“Insanity is doing the same thing over and over again and expecting different results.” – Albert Einstein
“One can be doing a lot of stuff to achieve an end, but the sad truth is that you are achieving nothing – you spinning top in mud.” – Trini.
“Failure will never overtake me if my determination to succeed is strong enough.” – Og Mandino
There is a growing backlog of undisbursed funds from the international lending agencies as project implementation rates in Barbados are below 35 per cent. What’s new? This has been the case since Independence, i.e. for more than 50 years. Furthermore, there is no comfort in the fact that our Caribbean neighbours have the same problem.
So what has been done over all this time?
1. Millions spent on public sector reform;
2. Transformation to new systems and procedures;
3. Project cycle management training;
4. Project capacity and institutional building et al.;
Did we not hear all these before? “Been there and done “all ah that over and over again” and achieved little – ask our Public Sector Reform Unit, which has been trying for more than 20 years. Unfortunately, the actions referred only address the symptoms of low productivity. So what if you have the best system? A Rolls Royce driven by a donkey is still only a donkey cart. In other words, no system can be better than the operator. People are far more crucial to productivity than systems. None of the foregoing activities have addressed the underlying cause(s) of poor productivity and implementation deficit in our public sector which are the lack of motivation and empowerment.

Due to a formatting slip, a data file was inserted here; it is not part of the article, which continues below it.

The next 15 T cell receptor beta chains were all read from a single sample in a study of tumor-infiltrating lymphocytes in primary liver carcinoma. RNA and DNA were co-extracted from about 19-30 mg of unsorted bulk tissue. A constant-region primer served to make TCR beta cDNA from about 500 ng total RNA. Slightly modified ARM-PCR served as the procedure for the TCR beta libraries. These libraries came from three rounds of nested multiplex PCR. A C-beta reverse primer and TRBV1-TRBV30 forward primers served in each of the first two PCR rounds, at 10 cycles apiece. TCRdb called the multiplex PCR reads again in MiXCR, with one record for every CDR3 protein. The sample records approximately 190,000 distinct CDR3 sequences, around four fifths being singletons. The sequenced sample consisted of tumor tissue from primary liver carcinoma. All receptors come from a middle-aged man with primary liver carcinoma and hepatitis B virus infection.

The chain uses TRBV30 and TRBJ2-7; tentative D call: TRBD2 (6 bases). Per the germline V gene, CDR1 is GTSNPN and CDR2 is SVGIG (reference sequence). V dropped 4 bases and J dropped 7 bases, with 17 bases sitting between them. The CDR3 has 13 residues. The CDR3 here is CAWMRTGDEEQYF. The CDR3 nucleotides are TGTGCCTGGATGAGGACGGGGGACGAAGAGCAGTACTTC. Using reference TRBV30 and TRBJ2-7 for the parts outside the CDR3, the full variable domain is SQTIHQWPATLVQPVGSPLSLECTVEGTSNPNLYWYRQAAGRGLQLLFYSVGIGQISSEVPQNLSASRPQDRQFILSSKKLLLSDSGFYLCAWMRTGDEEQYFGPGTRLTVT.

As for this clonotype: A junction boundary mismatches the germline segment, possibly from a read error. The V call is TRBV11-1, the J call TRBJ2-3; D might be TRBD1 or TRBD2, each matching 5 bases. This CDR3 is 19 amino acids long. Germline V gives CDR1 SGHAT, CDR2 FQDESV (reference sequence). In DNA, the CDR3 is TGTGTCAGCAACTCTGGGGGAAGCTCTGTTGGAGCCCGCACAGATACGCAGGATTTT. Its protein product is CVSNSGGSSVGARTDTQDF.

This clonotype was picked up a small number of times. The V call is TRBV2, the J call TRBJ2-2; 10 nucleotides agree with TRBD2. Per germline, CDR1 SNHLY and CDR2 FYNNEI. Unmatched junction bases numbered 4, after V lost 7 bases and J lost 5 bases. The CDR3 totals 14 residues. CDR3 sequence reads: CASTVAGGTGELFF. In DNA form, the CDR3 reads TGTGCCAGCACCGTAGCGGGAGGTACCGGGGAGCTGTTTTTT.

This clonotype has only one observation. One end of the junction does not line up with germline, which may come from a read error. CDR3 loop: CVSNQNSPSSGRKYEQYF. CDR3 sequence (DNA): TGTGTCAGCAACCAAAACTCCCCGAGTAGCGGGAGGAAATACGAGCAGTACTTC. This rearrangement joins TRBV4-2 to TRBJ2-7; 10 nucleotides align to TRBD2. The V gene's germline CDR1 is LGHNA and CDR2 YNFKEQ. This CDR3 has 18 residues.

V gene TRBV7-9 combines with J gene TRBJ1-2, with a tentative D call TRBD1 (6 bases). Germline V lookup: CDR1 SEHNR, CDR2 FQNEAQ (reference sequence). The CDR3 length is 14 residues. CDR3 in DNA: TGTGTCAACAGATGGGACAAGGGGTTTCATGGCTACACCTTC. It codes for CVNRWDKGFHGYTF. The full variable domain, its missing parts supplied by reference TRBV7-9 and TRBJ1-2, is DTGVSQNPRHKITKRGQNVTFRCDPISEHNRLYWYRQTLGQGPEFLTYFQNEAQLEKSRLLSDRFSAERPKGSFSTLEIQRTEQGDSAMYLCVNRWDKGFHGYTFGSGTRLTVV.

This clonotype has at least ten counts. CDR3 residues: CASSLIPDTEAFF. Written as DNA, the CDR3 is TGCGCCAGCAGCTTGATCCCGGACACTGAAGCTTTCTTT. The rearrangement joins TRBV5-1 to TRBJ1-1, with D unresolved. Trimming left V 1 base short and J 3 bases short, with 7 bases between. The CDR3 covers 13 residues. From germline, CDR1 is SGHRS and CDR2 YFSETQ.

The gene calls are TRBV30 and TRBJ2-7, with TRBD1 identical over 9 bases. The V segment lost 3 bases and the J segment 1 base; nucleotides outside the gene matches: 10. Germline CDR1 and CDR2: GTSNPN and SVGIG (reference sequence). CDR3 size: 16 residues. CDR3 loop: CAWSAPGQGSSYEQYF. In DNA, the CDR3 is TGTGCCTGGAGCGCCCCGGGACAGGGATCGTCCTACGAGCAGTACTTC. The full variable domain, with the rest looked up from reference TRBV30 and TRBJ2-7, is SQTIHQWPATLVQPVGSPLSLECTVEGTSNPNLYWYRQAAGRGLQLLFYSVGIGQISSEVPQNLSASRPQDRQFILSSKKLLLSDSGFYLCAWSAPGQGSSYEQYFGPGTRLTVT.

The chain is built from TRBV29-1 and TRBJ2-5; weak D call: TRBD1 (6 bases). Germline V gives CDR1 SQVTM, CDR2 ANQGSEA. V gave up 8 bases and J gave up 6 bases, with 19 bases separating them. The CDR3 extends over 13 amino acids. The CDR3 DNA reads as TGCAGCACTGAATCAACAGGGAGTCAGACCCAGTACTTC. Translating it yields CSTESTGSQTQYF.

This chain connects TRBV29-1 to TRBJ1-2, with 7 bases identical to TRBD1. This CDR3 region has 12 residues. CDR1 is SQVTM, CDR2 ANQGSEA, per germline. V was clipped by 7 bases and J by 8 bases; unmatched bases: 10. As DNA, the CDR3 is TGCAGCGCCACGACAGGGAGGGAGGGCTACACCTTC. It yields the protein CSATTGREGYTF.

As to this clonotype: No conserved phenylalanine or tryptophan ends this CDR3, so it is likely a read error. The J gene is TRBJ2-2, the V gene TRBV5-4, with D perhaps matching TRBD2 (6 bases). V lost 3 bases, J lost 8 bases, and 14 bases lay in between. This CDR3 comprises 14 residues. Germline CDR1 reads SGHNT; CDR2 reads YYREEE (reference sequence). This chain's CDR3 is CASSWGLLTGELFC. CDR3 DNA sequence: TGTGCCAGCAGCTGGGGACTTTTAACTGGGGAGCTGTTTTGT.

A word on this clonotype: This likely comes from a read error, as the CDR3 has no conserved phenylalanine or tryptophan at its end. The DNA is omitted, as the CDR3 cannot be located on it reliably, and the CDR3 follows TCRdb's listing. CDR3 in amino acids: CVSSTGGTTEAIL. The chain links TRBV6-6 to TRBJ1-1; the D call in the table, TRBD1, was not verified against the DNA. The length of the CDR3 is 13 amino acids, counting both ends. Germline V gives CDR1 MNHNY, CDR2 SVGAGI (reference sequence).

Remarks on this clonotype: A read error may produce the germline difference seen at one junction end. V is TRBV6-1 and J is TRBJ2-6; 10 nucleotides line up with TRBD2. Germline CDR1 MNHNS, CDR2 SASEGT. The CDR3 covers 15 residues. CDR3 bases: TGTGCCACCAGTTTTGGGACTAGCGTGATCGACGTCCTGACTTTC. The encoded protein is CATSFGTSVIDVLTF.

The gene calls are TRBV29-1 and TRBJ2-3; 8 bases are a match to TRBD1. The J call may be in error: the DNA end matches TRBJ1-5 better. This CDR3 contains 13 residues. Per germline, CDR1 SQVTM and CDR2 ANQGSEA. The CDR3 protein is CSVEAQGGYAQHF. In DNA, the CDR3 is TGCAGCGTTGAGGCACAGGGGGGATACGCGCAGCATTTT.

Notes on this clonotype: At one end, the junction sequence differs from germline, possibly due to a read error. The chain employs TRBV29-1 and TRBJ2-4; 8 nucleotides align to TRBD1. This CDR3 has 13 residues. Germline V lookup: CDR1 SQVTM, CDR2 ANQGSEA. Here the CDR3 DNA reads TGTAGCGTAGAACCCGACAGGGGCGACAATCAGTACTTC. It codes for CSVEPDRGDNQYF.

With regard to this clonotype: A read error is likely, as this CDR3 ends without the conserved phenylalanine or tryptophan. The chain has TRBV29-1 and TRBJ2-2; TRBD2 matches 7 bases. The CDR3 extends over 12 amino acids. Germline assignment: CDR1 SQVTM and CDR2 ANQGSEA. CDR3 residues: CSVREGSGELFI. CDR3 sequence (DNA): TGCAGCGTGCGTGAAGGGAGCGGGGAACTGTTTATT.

Motivation may be defined as the complex of forces initiating and promoting productivity. It is the discipline involving a “carrot or stick” without which employees do little more than “go through the motions” at work. There is neither reward for good performance nor sanction for poor performance in our public sector. Our public sector employees need motivation and the only way to achieve this is through a valid and effective performance evaluation system linked to reward and sanction. Our Public Sector Reform Unit recently tried to implement such a system. However, who do you think they started it with? Maids, messengers and drivers! The Maguffies do not want their performance to be evaluated! Who will bell that cat?
Then there is empowerment. No individual at a lower rung than Permanent secretary and chief technical officer is empowered to decide anything of importance in our centralized bureaucracy. “Project Manager” is a glorified title which means little more than “Gofer”. Planning, selection of staff, procurement, design decisions, financing, et al., are all beyond these “Gofers”. The responsibility matrix for project activities, if it is ever prepared, seldom includes the project manager.
Would you believe that a Caribbean Development Bank staff member, a Caribbean national, prepared the first ever project management software system more than 20 years ago and long before Microsoft recognized the need for such a programme? It contained all the management tools and information that Microsoft’s “Project Manager” contains and that is being used across the world. We need to question why none of our project managers are required to (or have the motivation to) use “Project Manager” which would empower them significantly if they did. Round and round we go!
Peter Webster is a retired Portfolio Manager of the Caribbean Development Bank and a former Senior Agricultural Officer in the Ministry of Agriculture.